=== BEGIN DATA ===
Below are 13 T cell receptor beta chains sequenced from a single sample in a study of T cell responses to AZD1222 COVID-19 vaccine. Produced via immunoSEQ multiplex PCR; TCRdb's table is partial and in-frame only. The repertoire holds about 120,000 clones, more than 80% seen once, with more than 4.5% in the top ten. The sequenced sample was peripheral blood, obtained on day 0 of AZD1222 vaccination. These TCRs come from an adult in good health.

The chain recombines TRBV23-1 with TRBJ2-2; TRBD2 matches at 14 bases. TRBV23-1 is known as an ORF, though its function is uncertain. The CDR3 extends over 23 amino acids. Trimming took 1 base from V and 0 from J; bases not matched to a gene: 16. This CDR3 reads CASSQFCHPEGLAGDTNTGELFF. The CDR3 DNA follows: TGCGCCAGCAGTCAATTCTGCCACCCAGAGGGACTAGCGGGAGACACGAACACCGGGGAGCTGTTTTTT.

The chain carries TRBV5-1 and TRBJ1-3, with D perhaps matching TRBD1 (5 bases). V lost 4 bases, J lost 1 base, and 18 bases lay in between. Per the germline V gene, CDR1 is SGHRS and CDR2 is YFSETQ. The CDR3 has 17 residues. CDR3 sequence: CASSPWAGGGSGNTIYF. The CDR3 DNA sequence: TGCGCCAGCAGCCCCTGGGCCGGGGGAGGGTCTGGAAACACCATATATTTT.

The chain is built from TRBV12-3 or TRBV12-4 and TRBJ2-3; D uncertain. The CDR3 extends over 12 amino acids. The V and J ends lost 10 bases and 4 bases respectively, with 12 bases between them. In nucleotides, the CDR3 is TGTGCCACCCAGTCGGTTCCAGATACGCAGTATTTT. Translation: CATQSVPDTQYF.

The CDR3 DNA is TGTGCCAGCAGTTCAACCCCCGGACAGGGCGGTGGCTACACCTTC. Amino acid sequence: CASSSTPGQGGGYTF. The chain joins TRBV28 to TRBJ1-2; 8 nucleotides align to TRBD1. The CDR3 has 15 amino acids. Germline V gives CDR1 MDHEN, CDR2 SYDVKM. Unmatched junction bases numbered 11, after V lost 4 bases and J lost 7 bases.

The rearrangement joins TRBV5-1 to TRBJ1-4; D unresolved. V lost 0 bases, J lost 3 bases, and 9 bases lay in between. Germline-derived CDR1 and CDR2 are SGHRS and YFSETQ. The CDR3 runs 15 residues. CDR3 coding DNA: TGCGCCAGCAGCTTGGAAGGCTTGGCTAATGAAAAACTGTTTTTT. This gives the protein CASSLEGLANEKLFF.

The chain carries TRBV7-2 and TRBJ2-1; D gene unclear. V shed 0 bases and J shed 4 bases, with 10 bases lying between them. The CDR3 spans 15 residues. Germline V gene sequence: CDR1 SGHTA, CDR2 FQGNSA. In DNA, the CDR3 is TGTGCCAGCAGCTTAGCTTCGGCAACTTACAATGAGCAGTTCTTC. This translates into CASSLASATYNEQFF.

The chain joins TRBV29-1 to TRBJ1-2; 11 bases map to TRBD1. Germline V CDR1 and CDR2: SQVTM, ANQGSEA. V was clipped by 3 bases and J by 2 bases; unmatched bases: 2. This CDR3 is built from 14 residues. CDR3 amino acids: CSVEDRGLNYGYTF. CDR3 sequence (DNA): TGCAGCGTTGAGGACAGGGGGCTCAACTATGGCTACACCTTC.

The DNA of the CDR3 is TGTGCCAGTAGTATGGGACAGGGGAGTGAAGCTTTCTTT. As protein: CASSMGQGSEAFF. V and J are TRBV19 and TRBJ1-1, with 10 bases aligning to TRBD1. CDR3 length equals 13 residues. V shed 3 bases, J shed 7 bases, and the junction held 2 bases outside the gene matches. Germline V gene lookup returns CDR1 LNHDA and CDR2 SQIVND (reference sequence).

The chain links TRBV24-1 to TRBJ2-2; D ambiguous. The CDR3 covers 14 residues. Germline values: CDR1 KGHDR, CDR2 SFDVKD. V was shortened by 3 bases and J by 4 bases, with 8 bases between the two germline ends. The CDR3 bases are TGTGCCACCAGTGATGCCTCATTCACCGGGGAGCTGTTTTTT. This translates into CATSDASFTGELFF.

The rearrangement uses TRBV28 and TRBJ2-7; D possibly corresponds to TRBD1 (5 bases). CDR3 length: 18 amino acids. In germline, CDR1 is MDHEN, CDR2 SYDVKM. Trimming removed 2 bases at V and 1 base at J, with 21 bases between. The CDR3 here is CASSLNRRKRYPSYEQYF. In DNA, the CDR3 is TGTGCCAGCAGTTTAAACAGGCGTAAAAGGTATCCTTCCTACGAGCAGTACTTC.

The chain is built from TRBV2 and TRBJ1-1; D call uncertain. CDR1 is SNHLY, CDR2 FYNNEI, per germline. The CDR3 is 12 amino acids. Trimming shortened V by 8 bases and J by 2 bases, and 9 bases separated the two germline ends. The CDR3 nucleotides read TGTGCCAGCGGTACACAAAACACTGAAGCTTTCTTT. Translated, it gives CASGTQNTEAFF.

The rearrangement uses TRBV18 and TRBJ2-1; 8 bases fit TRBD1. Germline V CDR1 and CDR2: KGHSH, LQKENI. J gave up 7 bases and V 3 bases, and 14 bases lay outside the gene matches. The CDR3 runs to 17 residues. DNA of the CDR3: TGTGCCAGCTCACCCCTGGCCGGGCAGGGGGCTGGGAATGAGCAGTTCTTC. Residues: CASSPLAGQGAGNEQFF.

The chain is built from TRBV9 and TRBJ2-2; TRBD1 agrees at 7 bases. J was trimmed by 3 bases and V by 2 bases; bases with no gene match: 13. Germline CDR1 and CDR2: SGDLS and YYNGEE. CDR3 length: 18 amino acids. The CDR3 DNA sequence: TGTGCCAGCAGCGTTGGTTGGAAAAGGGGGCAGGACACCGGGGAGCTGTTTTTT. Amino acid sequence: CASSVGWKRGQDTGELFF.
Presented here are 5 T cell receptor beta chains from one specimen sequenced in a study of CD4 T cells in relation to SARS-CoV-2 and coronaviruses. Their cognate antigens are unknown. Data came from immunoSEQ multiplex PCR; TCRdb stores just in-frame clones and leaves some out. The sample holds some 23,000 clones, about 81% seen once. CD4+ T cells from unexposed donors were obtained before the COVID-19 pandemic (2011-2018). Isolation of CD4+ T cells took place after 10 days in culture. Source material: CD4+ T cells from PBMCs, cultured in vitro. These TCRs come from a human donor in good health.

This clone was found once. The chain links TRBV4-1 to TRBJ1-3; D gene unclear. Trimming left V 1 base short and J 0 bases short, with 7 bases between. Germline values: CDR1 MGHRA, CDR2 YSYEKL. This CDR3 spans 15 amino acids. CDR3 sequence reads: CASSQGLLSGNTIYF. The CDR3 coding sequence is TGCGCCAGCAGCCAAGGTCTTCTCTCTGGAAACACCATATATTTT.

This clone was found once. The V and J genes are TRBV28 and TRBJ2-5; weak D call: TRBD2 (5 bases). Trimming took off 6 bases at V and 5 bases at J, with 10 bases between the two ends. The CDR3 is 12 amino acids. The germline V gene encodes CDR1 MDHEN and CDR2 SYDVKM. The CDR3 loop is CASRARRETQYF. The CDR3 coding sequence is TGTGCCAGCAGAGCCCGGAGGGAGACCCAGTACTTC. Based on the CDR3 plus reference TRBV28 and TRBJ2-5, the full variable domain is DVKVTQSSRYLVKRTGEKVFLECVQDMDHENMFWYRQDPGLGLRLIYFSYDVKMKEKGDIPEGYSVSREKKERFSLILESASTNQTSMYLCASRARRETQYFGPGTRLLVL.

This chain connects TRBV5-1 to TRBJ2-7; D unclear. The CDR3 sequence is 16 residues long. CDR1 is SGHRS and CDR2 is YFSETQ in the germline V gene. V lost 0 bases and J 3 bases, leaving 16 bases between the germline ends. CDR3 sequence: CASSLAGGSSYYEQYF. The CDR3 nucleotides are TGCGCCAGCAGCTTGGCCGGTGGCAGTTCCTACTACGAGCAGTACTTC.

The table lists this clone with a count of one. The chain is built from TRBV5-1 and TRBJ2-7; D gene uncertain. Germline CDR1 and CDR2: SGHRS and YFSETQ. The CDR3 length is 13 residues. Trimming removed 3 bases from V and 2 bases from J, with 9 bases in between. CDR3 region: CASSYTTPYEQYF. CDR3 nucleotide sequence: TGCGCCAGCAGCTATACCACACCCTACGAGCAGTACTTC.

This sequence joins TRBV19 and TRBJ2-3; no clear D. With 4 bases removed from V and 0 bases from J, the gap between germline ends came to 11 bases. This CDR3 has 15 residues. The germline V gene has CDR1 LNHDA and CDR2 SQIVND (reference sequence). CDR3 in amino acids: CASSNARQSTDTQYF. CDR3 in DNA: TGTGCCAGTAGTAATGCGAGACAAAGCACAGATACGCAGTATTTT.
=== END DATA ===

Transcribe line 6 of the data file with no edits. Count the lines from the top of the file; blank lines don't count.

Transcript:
The rearrangement joins TRBV5-1 to TRBJ1-4; D unresolved. V lost 0 bases, J lost 3 bases, and 9 bases lay in between. Germline-derived CDR1 and CDR2 are SGHRS and YFSETQ. The CDR3 runs 15 residues. CDR3 coding DNA: TGCGCCAGCAGCTTGGAAGGCTTGGCTAATGAAAAACTGTTTTTT. This gives the protein CASSLEGLANEKLFF.